depreciable basis

depreciable basis

See basis.
References in periodicals archive ?
As a result, taxpayers will have to track the difference in the depreciable basis for state and federal purposes, as well as requesting guidance on how to treat a federal income recognition event as an unrecognized income event for California purposes.
The election permits the owner to recognize a loss equal to the adjusted depreciable basis of the disposed portion of the building.
Since a trade-in is treated as an exchange, any gain or loss is absorbed into the replacement vehicle's depreciable basis, thereby avoiding any current taxable gain or reportable loss.
Applying the MPGE 20% safe harbor to qualified films: Under existing regulations, a film may be treated as a qualified film produced by the taxpayer if (1) at least 50% of the total compensation for services paid by the taxpayer is compensation for services performed in the United States and (2) the direct labor and overhead of the taxpayer to produce the film account for at least 20% of the taxpayer's cost of goods sold or unadjusted depreciable basis of the film (i.e., the taxpayer can satisfy the 20% labor and overhead safe harbor in Regs.
The final regulations made two clarifications of the 2013 proposed rules: 1) how to determine the unadjusted depreciable basis of a disposed asset in a general or multiple asset account or a disposed portion of an asset, and 2) how to make certain elections on the disposition of assets included in a general asset account when the demolition of structures (IRC section 280B) applies.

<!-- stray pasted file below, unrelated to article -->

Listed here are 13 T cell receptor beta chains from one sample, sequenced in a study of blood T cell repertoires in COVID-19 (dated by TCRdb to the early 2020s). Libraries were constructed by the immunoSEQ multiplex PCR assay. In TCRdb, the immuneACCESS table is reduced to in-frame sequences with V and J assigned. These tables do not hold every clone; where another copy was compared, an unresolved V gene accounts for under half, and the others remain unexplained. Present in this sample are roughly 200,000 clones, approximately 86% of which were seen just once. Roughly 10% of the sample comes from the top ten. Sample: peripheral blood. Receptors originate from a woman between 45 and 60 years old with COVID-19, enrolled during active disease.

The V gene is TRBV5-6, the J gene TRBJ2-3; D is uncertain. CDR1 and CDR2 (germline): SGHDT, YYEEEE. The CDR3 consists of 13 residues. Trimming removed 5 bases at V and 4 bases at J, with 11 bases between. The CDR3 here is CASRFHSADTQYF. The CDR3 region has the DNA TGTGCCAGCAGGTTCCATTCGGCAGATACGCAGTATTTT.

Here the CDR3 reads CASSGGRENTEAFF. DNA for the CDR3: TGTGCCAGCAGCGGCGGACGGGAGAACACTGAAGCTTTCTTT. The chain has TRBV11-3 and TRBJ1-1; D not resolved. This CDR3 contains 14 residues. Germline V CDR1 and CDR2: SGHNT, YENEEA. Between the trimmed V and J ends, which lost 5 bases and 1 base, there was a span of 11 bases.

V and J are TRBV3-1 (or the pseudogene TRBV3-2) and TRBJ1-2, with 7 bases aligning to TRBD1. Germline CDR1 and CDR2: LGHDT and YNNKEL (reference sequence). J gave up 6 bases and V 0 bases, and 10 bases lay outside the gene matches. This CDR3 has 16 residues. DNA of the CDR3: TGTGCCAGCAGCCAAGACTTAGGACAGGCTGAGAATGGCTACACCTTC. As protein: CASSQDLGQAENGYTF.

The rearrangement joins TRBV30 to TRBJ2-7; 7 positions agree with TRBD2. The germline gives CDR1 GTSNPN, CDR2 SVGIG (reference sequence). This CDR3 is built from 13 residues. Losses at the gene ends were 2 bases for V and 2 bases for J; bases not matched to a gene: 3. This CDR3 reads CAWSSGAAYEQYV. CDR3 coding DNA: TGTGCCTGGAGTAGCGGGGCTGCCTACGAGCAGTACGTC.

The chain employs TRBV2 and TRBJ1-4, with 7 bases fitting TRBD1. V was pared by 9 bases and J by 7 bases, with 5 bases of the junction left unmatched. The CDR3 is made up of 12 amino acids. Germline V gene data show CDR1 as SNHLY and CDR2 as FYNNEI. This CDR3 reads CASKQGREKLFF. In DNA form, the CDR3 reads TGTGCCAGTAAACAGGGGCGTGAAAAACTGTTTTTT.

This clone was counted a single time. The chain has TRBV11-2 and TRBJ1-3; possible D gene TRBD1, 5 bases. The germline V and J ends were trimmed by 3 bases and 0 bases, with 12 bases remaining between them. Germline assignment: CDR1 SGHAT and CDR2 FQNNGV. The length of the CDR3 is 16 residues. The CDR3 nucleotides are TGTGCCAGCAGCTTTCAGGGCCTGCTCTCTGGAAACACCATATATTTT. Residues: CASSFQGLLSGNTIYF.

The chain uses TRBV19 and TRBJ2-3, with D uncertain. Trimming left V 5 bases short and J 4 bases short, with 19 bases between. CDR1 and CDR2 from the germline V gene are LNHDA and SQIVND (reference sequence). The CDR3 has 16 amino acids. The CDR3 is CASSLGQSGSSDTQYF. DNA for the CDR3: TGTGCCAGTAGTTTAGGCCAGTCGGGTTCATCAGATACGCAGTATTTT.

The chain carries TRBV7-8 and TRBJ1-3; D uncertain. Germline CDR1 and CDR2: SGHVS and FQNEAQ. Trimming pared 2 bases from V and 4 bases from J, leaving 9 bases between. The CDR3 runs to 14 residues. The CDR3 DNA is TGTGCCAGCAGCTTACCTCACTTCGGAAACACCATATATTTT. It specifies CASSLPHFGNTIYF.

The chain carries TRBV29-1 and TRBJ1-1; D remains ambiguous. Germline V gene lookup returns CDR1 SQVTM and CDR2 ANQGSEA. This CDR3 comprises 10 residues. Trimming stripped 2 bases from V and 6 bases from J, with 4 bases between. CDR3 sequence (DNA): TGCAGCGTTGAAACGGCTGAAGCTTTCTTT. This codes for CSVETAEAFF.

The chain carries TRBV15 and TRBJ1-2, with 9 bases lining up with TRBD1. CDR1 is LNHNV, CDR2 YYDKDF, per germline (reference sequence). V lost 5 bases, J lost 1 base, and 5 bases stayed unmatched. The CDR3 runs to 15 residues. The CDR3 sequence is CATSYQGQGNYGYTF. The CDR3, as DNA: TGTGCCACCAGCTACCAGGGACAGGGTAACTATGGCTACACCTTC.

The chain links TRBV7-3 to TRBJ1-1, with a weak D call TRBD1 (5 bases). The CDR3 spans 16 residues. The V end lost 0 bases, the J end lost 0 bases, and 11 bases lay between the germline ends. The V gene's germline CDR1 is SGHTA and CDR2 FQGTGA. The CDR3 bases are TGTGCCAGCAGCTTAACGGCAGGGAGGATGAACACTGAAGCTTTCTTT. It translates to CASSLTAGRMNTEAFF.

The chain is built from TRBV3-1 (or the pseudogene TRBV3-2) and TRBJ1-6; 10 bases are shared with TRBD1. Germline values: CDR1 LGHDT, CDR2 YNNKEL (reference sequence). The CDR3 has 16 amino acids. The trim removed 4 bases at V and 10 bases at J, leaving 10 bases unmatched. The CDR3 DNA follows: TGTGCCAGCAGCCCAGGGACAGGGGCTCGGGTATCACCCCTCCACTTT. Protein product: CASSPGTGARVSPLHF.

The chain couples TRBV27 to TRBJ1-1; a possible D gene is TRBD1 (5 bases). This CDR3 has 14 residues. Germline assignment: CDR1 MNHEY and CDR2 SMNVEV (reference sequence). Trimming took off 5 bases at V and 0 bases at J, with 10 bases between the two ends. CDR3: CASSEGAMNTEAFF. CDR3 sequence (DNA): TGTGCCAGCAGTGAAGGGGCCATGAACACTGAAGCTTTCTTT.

Should businesses not file the applications and undergo an audit, they risk losing their deduction for the remaining depreciable basis that should have already been taken to date.
The new regulations permit Mary to deduct the adjusted depreciable basis of the old roof.
The regulations define "remaining adjusted depreciable basis" as the unadjusted depreciable basis of qualified property reduced by the amount of bonus depreciation allowed or allowable.
If property is used in an individual's trade or business as well as in a personal or tax-exempt activity during a taxable year, the depreciable basis is determined by multiplying the unadjusted basis, as figured above, by the percentage of time the property was used in the trade or business.
This allowance is an additional deduction of 50 percent of the property's depreciable basis after any Section 179 deduction and before figuring a regular depreciation deduction.
If A acquired Building Two under this scenario, it would have a depreciable basis of $7 million rather than $2 million.
The allowance is an additional deduction of 30% of the property's depreciable basis. This means you can deduct $15,000 for a $45,000 piece of equipment, then depreciate the remaining $30,000 as you normally would.